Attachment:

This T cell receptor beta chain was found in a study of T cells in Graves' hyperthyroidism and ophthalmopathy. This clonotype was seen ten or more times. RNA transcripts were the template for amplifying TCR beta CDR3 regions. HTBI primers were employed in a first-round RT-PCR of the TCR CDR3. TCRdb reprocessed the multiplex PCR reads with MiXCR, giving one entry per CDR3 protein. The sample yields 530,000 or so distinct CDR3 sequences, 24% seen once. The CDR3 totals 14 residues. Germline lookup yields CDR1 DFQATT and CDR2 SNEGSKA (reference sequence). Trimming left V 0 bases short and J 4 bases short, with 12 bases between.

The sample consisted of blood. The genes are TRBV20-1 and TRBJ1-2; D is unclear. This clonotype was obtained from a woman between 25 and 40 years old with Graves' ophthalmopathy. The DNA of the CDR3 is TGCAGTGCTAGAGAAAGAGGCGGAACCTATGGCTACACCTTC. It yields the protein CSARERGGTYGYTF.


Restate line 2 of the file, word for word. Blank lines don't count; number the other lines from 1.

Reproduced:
The sample consisted of blood. The genes are TRBV20-1 and TRBJ1-2; D is unclear. This clonotype was obtained from a woman between 25 and 40 years old with Graves' ophthalmopathy. The DNA of the CDR3 is TGCAGTGCTAGAGAAAGAGGCGGAACCTATGGCTACACCTTC. It yields the protein CSARERGGTYGYTF.